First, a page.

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The colossus at the end of your telephone line; The Biggest Company on Earth: A Profile of AT&T, by Sonny Kleinfield. New York: Holt, Rinehard & Winston. $14.95

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Early in 1978 the New York Times ran the first of 19 articles by Sonny Kleinfield on the American Telephone & Telegraph Company. AT&T deserves such treatment because it is, almost any way one measures such things, the largest company in the world: It earns more money, owns more assets, employs more people , and is owned by more shareholders than any other company.

Now, Kleinfield has published a book based on those articles. The book provided the author an opportunity denied the series -- an opportunity to sum up and to provide some guidelines on the numerous policy issues surrounding this monstrous regulated monopoly. Unfortunately, Kleinfield let the opportunity slip away. The result is a book that is only occasionally more profound than an answer book for a telephone company trivia cult.

Maybe, just maybe, it is interesting to know that the Houston telephone directory, the nation's largest, contains 8,350 Smiths. But need we be told that the smallest directory has only 4 Smiths among the its 282 listings? Or that gophers inflict the most damage of any animal on telephone cable?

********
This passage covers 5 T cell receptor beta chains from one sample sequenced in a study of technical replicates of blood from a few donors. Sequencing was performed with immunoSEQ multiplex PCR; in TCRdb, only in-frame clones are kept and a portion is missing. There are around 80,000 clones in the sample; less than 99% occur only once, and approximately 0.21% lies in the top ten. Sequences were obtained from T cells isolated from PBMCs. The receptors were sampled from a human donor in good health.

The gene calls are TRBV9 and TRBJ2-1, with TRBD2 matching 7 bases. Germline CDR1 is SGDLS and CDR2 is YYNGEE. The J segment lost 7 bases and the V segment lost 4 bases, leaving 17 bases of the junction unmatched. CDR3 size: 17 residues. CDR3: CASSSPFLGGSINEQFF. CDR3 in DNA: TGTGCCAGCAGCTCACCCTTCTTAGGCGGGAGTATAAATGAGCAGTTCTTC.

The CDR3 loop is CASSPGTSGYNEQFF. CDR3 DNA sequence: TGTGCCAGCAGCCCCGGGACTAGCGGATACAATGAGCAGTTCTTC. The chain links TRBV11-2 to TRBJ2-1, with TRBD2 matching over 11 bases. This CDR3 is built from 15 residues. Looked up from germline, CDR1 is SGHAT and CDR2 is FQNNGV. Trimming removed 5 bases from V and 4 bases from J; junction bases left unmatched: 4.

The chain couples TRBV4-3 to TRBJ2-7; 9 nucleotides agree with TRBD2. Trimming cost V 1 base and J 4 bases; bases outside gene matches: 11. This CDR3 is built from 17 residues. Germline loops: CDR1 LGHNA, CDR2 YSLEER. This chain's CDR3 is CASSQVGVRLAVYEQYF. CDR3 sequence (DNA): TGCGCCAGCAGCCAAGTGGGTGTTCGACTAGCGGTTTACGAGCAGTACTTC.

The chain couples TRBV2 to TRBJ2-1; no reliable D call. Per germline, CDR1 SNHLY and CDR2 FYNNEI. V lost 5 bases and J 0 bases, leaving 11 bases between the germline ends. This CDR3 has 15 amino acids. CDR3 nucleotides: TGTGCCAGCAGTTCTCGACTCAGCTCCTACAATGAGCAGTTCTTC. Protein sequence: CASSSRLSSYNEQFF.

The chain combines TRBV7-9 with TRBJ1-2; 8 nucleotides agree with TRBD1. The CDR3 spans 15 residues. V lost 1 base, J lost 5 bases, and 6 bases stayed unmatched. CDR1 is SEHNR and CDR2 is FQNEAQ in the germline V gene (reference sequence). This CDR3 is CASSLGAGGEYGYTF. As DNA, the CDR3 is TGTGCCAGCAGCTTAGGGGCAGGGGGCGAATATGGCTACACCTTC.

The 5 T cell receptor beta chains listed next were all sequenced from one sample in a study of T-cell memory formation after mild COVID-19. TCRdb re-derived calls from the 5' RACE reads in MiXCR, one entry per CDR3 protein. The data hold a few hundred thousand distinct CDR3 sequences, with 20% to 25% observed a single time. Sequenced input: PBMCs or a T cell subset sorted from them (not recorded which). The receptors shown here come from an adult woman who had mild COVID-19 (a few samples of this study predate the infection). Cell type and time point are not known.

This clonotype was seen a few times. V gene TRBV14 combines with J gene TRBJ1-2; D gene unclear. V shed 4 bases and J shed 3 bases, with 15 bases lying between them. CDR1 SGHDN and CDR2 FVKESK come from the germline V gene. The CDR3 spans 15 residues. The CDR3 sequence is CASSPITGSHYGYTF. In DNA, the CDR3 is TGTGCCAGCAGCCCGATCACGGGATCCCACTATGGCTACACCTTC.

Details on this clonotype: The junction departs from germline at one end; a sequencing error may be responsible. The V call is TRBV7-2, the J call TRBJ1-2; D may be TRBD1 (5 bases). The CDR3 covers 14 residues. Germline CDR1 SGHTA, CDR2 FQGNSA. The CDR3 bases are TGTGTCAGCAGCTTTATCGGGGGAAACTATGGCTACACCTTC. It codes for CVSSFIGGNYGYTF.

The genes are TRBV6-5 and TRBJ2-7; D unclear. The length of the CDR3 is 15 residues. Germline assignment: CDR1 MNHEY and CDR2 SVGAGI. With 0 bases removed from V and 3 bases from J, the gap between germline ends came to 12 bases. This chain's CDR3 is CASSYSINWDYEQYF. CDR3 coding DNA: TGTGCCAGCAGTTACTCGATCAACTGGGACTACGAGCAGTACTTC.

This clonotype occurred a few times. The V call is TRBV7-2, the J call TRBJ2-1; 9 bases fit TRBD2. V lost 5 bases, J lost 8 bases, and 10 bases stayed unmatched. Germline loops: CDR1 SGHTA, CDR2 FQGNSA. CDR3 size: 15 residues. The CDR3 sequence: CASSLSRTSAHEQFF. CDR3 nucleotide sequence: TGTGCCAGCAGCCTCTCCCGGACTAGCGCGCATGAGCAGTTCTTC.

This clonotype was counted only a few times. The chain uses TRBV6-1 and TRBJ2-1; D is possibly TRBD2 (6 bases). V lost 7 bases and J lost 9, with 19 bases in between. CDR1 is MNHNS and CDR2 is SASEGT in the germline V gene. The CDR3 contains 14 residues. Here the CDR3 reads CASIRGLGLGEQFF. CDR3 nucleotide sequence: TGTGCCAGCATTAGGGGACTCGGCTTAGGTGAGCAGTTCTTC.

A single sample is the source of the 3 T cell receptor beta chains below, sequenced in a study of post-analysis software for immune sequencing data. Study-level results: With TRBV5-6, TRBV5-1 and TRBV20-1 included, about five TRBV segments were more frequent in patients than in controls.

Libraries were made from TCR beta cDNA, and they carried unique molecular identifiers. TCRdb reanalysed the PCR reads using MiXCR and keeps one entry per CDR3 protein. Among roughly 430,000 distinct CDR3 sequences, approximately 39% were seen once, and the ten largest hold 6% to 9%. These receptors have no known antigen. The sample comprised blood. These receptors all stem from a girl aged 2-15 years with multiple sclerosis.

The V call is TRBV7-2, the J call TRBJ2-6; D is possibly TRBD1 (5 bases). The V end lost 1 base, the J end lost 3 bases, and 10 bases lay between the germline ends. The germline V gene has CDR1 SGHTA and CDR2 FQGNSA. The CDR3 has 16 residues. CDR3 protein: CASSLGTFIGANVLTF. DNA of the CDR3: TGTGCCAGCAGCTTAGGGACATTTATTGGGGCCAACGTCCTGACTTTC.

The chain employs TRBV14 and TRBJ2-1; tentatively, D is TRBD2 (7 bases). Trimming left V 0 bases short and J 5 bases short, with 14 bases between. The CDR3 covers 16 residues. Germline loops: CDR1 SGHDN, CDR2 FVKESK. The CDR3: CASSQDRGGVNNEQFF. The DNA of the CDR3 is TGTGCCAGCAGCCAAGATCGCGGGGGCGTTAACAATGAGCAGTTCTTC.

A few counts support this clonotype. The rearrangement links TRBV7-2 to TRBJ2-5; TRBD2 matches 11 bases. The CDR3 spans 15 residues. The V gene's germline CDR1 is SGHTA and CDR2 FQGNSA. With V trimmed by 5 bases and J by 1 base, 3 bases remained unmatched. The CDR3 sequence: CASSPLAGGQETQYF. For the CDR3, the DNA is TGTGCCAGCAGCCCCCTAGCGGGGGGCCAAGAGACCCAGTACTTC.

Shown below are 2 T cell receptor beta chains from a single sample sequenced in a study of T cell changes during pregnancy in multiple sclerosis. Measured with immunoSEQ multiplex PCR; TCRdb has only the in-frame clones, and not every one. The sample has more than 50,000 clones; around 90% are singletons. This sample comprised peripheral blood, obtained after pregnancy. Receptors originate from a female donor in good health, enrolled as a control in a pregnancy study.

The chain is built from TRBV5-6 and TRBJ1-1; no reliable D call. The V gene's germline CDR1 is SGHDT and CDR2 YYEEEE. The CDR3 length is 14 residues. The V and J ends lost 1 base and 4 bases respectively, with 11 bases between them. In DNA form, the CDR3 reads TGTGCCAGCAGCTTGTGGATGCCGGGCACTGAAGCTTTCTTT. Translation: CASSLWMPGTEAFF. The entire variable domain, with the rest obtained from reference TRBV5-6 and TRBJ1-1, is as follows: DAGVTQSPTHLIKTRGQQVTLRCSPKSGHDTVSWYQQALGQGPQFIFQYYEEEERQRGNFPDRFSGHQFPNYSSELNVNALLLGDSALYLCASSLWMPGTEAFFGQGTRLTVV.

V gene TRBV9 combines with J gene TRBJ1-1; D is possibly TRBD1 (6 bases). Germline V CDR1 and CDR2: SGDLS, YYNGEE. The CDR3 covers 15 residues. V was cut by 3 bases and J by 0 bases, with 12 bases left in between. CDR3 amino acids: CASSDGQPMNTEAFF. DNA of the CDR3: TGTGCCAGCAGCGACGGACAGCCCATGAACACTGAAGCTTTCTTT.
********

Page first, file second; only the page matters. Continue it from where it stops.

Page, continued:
Daily events make this a timely book; more depth and a stronger point of view would have made it influential as well. William Baxter, chief of the Justice Department's Antitrust Division, wants to split AT&T into local phone companies, which would remain regulated, and companies selling long distance service and telecommunications equipment, which would be deregulated. "The Biggest Company on Earth" contains an information-laden chapter on each of these subjects: "On the Line" tells about one local company; "When You See Red, Get Yourself Moving" describes Bell's long-distance service; and "The Lint Requirement" covers Western Electric, the wholly owned company that AT&T keeps to manufacture, buy, and distribute "things" to the local companies that provide the "service." But these chapters fail to provide sufficient guidance to evaluate Baxter's proposal.


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